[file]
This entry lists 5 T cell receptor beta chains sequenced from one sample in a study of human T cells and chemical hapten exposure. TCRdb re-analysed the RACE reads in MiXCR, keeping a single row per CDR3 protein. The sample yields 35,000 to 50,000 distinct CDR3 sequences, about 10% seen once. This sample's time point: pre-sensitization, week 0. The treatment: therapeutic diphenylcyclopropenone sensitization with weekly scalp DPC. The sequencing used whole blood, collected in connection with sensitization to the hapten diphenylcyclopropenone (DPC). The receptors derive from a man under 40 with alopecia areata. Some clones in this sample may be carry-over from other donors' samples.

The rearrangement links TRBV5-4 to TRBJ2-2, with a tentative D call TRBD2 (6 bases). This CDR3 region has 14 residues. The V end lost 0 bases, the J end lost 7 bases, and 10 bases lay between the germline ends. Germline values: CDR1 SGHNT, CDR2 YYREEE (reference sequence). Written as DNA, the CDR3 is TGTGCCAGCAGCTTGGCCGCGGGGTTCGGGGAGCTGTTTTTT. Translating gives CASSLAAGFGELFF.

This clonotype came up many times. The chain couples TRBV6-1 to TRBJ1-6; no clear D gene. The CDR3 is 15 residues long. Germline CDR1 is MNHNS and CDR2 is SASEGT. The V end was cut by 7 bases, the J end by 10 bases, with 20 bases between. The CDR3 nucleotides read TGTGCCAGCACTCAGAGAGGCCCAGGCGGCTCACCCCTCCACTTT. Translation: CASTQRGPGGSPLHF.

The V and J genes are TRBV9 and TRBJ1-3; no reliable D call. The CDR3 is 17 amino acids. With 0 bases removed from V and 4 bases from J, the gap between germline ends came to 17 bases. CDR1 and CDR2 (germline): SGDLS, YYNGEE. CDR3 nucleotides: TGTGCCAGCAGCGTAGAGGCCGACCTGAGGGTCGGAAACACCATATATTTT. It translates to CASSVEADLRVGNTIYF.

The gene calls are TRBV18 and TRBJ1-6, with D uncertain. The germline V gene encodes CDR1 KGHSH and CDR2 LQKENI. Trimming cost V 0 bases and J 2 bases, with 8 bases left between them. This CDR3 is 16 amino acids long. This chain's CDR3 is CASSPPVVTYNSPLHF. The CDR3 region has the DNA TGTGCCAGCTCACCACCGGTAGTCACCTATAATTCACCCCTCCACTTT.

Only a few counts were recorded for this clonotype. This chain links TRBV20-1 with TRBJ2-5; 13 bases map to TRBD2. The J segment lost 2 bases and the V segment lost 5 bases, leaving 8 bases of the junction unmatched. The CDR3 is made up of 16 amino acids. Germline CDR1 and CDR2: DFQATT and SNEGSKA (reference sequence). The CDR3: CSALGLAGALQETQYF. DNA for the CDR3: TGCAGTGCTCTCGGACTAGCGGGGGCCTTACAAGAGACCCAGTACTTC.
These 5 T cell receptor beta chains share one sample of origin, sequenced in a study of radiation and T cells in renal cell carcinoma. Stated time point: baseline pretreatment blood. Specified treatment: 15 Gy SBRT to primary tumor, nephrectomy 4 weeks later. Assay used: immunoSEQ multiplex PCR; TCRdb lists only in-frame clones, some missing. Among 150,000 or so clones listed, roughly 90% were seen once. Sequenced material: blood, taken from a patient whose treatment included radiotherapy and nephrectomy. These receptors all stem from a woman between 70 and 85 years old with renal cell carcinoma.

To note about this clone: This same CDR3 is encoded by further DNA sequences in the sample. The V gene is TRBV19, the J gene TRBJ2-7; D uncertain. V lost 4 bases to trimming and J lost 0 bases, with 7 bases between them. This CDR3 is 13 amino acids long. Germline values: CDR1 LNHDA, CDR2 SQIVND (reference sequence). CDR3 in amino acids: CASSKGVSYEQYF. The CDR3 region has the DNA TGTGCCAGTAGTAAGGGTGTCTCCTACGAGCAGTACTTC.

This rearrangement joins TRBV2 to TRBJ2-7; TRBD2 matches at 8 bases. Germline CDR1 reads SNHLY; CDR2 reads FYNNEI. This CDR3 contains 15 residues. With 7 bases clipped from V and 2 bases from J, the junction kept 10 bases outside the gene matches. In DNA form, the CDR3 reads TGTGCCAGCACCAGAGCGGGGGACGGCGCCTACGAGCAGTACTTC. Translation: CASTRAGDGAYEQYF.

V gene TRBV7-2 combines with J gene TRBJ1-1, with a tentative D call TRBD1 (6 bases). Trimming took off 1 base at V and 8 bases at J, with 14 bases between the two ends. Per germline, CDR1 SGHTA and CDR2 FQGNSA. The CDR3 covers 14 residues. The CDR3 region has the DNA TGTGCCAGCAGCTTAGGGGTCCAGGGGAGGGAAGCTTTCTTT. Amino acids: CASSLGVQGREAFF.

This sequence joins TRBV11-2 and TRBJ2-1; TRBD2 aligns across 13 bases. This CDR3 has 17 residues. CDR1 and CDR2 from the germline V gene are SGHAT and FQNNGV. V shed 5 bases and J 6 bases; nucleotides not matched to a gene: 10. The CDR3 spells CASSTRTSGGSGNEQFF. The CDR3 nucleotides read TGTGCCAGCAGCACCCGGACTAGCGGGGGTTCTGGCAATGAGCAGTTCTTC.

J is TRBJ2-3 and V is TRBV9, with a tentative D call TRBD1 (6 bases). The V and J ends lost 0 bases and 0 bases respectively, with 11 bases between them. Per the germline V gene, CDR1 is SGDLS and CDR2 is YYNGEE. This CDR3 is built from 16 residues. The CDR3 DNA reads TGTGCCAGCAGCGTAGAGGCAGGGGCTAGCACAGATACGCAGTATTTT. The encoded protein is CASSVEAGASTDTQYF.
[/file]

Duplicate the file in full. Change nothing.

This entry lists 5 T cell receptor beta chains sequenced from one sample in a study of human T cells and chemical hapten exposure. TCRdb re-analysed the RACE reads in MiXCR, keeping a single row per CDR3 protein. The sample yields 35,000 to 50,000 distinct CDR3 sequences, about 10% seen once. This sample's time point: pre-sensitization, week 0. The treatment: therapeutic diphenylcyclopropenone sensitization with weekly scalp DPC. The sequencing used whole blood, collected in connection with sensitization to the hapten diphenylcyclopropenone (DPC). The receptors derive from a man under 40 with alopecia areata. Some clones in this sample may be carry-over from other donors' samples.

The rearrangement links TRBV5-4 to TRBJ2-2, with a tentative D call TRBD2 (6 bases). This CDR3 region has 14 residues. The V end lost 0 bases, the J end lost 7 bases, and 10 bases lay between the germline ends. Germline values: CDR1 SGHNT, CDR2 YYREEE (reference sequence). Written as DNA, the CDR3 is TGTGCCAGCAGCTTGGCCGCGGGGTTCGGGGAGCTGTTTTTT. Translating gives CASSLAAGFGELFF.

This clonotype came up many times. The chain couples TRBV6-1 to TRBJ1-6; no clear D gene. The CDR3 is 15 residues long. Germline CDR1 is MNHNS and CDR2 is SASEGT. The V end was cut by 7 bases, the J end by 10 bases, with 20 bases between. The CDR3 nucleotides read TGTGCCAGCACTCAGAGAGGCCCAGGCGGCTCACCCCTCCACTTT. Translation: CASTQRGPGGSPLHF.

The V and J genes are TRBV9 and TRBJ1-3; no reliable D call. The CDR3 is 17 amino acids. With 0 bases removed from V and 4 bases from J, the gap between germline ends came to 17 bases. CDR1 and CDR2 (germline): SGDLS, YYNGEE. CDR3 nucleotides: TGTGCCAGCAGCGTAGAGGCCGACCTGAGGGTCGGAAACACCATATATTTT. It translates to CASSVEADLRVGNTIYF.

The gene calls are TRBV18 and TRBJ1-6, with D uncertain. The germline V gene encodes CDR1 KGHSH and CDR2 LQKENI. Trimming cost V 0 bases and J 2 bases, with 8 bases left between them. This CDR3 is 16 amino acids long. This chain's CDR3 is CASSPPVVTYNSPLHF. The CDR3 region has the DNA TGTGCCAGCTCACCACCGGTAGTCACCTATAATTCACCCCTCCACTTT.

Only a few counts were recorded for this clonotype. This chain links TRBV20-1 with TRBJ2-5; 13 bases map to TRBD2. The J segment lost 2 bases and the V segment lost 5 bases, leaving 8 bases of the junction unmatched. The CDR3 is made up of 16 amino acids. Germline CDR1 and CDR2: DFQATT and SNEGSKA (reference sequence). The CDR3: CSALGLAGALQETQYF. DNA for the CDR3: TGCAGTGCTCTCGGACTAGCGGGGGCCTTACAAGAGACCCAGTACTTC.
These 5 T cell receptor beta chains share one sample of origin, sequenced in a study of radiation and T cells in renal cell carcinoma. Stated time point: baseline pretreatment blood. Specified treatment: 15 Gy SBRT to primary tumor, nephrectomy 4 weeks later. Assay used: immunoSEQ multiplex PCR; TCRdb lists only in-frame clones, some missing. Among 150,000 or so clones listed, roughly 90% were seen once. Sequenced material: blood, taken from a patient whose treatment included radiotherapy and nephrectomy. These receptors all stem from a woman between 70 and 85 years old with renal cell carcinoma.

To note about this clone: This same CDR3 is encoded by further DNA sequences in the sample. The V gene is TRBV19, the J gene TRBJ2-7; D uncertain. V lost 4 bases to trimming and J lost 0 bases, with 7 bases between them. This CDR3 is 13 amino acids long. Germline values: CDR1 LNHDA, CDR2 SQIVND (reference sequence). CDR3 in amino acids: CASSKGVSYEQYF. The CDR3 region has the DNA TGTGCCAGTAGTAAGGGTGTCTCCTACGAGCAGTACTTC.

This rearrangement joins TRBV2 to TRBJ2-7; TRBD2 matches at 8 bases. Germline CDR1 reads SNHLY; CDR2 reads FYNNEI. This CDR3 contains 15 residues. With 7 bases clipped from V and 2 bases from J, the junction kept 10 bases outside the gene matches. In DNA form, the CDR3 reads TGTGCCAGCACCAGAGCGGGGGACGGCGCCTACGAGCAGTACTTC. Translation: CASTRAGDGAYEQYF.

V gene TRBV7-2 combines with J gene TRBJ1-1, with a tentative D call TRBD1 (6 bases). Trimming took off 1 base at V and 8 bases at J, with 14 bases between the two ends. Per germline, CDR1 SGHTA and CDR2 FQGNSA. The CDR3 covers 14 residues. The CDR3 region has the DNA TGTGCCAGCAGCTTAGGGGTCCAGGGGAGGGAAGCTTTCTTT. Amino acids: CASSLGVQGREAFF.

This sequence joins TRBV11-2 and TRBJ2-1; TRBD2 aligns across 13 bases. This CDR3 has 17 residues. CDR1 and CDR2 from the germline V gene are SGHAT and FQNNGV. V shed 5 bases and J 6 bases; nucleotides not matched to a gene: 10. The CDR3 spells CASSTRTSGGSGNEQFF. The CDR3 nucleotides read TGTGCCAGCAGCACCCGGACTAGCGGGGGTTCTGGCAATGAGCAGTTCTTC.

J is TRBJ2-3 and V is TRBV9, with a tentative D call TRBD1 (6 bases). The V and J ends lost 0 bases and 0 bases respectively, with 11 bases between them. Per the germline V gene, CDR1 is SGDLS and CDR2 is YYNGEE. This CDR3 is built from 16 residues. The CDR3 DNA reads TGTGCCAGCAGCGTAGAGGCAGGGGCTAGCACAGATACGCAGTATTTT. The encoded protein is CASSVEAGASTDTQYF.